In An Ionization Chamber, Measurements
Pressurized well-type cylindrical ionization chambers are often used to measure the radioactivity of materials. Due to their long-term stability, they are used as supplementary measuring tools, notably to transfer standards and check the consistency of primary activity measurement results over time. These tools are used in a range of contexts, such as nuclear medical services, industry, and research. These radioactivity measuring and standard transfer devices stand out for their exceptional stability over time, ease of deployment, and high linearity when compared to activity levels.
A cylinder holding the gas (nitrogen, argon, or a mixture of gases) at a certain pressure and electrodes for gathering electrical charges make up a well-type ionization chamber. The apparatus is connected to an electrometer that will provide a high voltage to the chamber, capture the current signal from the chamber, and send the signal to the acquisition program.
The basic idea behind how an ionization chamber works is that ionizing radiation from the source—X- or gamma rays, electrons—ionizes the gas atoms. Applied between the electrodes is a voltage. While the cathode draws positive charges, the anode draws negative charges. Positive and negative ions may be totally collected using the applied voltage (polarization voltage). Then, the ionization current is established as an electric current that is proportional to the radioactive source's activity. The ionization current measured to the activity of the reference sample is the calibration coefficient.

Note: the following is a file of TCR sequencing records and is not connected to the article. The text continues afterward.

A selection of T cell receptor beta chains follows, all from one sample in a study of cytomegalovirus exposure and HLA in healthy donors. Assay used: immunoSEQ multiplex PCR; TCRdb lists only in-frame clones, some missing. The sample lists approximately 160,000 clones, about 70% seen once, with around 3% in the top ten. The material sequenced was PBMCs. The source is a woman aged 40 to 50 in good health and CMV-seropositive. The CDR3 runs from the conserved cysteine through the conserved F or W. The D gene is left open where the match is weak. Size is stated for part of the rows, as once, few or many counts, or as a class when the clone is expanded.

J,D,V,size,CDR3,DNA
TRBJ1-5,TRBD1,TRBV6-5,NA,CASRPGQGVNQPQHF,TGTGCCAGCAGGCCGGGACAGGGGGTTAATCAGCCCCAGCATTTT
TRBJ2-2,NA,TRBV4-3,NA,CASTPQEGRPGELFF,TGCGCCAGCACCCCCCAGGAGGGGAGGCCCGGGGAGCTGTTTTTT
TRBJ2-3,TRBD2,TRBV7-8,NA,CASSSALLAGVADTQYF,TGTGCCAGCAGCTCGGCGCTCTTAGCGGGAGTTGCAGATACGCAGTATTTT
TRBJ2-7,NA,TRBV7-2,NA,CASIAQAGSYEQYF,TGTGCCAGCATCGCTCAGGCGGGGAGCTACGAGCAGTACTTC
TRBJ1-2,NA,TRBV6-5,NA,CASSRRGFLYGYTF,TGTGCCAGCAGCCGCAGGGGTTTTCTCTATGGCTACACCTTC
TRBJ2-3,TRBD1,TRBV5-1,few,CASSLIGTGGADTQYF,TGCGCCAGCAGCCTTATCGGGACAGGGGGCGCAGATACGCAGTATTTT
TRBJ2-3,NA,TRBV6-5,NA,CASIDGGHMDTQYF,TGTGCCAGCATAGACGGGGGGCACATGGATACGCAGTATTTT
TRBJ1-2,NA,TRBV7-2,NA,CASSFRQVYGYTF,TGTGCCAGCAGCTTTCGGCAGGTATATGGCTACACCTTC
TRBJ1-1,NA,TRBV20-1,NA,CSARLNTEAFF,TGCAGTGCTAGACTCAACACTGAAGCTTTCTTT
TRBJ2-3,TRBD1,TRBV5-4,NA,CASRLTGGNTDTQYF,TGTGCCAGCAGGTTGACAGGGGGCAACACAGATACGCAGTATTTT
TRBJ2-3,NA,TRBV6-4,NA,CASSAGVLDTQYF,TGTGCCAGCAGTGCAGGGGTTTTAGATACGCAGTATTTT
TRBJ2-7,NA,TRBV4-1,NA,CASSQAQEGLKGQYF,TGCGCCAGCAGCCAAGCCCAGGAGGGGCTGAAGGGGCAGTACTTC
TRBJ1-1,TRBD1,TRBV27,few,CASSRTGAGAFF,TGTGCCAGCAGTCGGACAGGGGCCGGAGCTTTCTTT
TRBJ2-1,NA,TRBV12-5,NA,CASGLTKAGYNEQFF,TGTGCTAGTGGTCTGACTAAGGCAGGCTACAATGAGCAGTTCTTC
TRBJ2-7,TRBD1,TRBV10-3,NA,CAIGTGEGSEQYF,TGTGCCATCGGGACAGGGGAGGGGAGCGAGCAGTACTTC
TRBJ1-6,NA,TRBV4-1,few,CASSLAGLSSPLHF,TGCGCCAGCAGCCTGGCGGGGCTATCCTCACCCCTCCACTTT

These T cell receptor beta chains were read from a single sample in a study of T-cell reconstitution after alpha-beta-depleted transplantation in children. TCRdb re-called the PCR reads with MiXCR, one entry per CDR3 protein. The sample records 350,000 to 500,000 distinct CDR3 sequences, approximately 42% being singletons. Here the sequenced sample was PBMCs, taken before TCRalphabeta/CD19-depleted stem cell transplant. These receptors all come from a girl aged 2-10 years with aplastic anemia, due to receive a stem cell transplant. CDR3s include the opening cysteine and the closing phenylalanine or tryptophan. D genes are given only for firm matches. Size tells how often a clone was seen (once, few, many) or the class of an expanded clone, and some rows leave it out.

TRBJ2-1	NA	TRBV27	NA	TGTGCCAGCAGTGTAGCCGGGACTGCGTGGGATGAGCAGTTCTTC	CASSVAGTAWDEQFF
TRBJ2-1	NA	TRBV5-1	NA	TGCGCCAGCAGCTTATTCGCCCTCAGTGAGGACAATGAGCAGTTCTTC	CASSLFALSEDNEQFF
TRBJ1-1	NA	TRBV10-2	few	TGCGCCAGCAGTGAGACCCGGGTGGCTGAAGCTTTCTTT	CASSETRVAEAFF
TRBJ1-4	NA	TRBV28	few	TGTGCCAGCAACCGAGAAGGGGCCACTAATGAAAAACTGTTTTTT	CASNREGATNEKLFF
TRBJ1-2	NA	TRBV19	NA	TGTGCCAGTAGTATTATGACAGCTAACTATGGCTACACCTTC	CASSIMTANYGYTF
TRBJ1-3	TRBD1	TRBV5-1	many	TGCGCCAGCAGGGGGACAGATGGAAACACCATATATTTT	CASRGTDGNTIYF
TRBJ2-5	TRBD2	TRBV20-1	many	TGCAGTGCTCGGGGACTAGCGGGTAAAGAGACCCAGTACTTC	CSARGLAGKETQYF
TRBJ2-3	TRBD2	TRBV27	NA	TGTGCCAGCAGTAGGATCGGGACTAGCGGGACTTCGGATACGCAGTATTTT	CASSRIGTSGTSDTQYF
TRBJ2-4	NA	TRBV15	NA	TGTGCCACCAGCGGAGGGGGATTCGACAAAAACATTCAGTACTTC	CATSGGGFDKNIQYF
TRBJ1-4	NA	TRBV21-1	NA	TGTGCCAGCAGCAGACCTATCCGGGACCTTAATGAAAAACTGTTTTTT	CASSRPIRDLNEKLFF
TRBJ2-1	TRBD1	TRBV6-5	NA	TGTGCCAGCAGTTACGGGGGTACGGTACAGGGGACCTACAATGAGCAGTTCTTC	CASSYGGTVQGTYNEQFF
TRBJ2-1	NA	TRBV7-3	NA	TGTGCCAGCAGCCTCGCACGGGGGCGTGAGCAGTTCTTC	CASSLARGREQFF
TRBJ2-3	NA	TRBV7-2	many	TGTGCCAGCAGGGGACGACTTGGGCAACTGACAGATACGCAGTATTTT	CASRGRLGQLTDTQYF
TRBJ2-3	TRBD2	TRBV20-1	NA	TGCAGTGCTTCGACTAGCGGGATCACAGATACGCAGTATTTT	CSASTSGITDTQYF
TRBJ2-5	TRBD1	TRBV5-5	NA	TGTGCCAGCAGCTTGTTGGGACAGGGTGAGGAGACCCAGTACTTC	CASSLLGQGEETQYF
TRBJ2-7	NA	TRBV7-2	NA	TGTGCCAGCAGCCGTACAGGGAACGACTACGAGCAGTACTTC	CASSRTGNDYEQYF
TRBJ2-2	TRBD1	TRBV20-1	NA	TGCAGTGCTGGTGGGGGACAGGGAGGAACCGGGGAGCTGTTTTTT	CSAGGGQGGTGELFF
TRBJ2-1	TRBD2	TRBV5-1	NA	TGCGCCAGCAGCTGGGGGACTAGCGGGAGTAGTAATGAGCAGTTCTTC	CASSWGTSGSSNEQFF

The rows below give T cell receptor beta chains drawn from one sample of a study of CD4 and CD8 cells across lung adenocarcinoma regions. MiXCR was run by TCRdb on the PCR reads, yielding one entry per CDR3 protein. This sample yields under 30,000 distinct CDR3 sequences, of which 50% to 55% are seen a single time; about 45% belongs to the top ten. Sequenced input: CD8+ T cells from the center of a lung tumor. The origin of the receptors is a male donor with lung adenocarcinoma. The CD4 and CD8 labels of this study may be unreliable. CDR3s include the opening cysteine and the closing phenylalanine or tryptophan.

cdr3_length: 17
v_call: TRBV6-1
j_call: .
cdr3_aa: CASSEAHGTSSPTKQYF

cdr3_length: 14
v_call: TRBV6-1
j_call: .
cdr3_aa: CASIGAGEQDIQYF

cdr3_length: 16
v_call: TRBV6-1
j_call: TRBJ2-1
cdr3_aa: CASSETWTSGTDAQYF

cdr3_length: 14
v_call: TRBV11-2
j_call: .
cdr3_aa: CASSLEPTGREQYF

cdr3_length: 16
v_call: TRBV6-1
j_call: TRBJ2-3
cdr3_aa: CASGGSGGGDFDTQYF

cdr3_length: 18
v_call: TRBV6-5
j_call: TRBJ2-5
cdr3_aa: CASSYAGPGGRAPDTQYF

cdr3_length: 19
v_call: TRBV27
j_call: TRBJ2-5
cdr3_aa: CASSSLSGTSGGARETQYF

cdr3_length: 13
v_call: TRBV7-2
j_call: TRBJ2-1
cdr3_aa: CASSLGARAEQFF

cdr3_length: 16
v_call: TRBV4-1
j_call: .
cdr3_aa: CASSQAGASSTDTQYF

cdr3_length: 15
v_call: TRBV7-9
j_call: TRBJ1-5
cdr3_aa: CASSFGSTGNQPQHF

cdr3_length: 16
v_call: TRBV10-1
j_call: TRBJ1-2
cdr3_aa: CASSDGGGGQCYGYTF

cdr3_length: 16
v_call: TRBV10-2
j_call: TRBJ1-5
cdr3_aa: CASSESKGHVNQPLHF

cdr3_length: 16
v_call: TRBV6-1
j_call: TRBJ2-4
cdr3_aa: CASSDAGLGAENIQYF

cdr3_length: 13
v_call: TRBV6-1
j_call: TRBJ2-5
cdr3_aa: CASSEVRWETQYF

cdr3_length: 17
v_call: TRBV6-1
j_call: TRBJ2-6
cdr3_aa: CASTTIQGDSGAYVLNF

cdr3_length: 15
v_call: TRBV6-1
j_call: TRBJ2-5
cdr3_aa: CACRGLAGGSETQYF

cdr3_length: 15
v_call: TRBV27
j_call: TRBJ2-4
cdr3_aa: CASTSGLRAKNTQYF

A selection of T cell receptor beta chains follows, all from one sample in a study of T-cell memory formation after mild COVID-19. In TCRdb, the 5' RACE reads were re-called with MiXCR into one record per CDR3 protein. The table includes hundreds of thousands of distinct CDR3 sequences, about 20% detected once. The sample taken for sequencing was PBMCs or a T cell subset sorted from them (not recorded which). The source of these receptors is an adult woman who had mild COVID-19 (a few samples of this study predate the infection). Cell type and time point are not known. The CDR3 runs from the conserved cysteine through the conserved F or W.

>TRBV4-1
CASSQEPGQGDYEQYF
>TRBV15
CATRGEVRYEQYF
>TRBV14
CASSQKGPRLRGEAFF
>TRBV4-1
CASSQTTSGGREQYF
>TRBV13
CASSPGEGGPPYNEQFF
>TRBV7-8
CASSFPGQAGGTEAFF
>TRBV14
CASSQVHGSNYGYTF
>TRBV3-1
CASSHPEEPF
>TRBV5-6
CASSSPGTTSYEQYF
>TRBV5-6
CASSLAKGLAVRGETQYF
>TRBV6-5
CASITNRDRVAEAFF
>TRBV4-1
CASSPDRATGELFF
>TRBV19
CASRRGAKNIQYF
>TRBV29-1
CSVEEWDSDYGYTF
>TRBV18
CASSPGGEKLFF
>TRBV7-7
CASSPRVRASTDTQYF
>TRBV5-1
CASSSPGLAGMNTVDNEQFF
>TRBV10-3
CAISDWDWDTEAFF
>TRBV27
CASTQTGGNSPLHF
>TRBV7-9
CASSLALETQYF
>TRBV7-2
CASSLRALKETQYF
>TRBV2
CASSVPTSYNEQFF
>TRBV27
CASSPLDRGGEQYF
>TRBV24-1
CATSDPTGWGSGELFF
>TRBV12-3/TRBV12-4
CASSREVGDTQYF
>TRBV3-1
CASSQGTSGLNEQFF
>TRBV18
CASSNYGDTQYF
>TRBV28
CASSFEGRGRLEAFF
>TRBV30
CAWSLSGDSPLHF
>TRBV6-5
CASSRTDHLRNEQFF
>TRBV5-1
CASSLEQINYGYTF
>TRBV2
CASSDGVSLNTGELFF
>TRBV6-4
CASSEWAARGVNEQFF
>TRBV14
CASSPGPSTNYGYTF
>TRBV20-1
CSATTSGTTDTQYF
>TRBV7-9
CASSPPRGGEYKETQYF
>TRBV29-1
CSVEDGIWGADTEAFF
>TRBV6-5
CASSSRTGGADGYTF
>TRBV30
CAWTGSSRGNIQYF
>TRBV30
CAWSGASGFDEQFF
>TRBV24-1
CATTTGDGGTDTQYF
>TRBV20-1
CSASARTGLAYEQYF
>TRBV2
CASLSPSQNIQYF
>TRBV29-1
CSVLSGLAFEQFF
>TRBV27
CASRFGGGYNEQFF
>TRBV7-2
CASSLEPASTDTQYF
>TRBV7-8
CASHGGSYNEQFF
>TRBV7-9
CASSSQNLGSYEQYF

A specific ionization chamber contains a number of calibration coefficients for measuring sample activities since the ionization current depends on a number of variables (radionuclide, volume, conditioning, etc.).
The LNHB's ionization chambers area has three ionization chambers, each with a unique set of features:
The Vacutec 70129 ionization chamber "6D" was filled with 11 pressure of a combination of 90% argon and 10% xenon. The Vinten 671 ionization chamber, type 2A, was filled with 10 bar nitrogen.
In addition to being used for radioactive solution measurements as part of the LNHB's interlaboratory testing program (PTI), these two chambers are also used for radioactive solution homogeneity measurements as part of global comparison exercises supported by the Bureau International des Poids et Mesures (BIPM).
Two argon bars are placed within the "Normandy" ionization chamber, which utilises RIB technology.
The "Normandy" chamber is intended for use in nuclear medicine research and services, such as calibrating new activimeters (end window beta gamma ionization chambers and related electronics) before they are installed in hospitals and exposing patients to radiopharmaceutical solutions used in nuclear medicine departments for treatment and/or diagnostic purposes.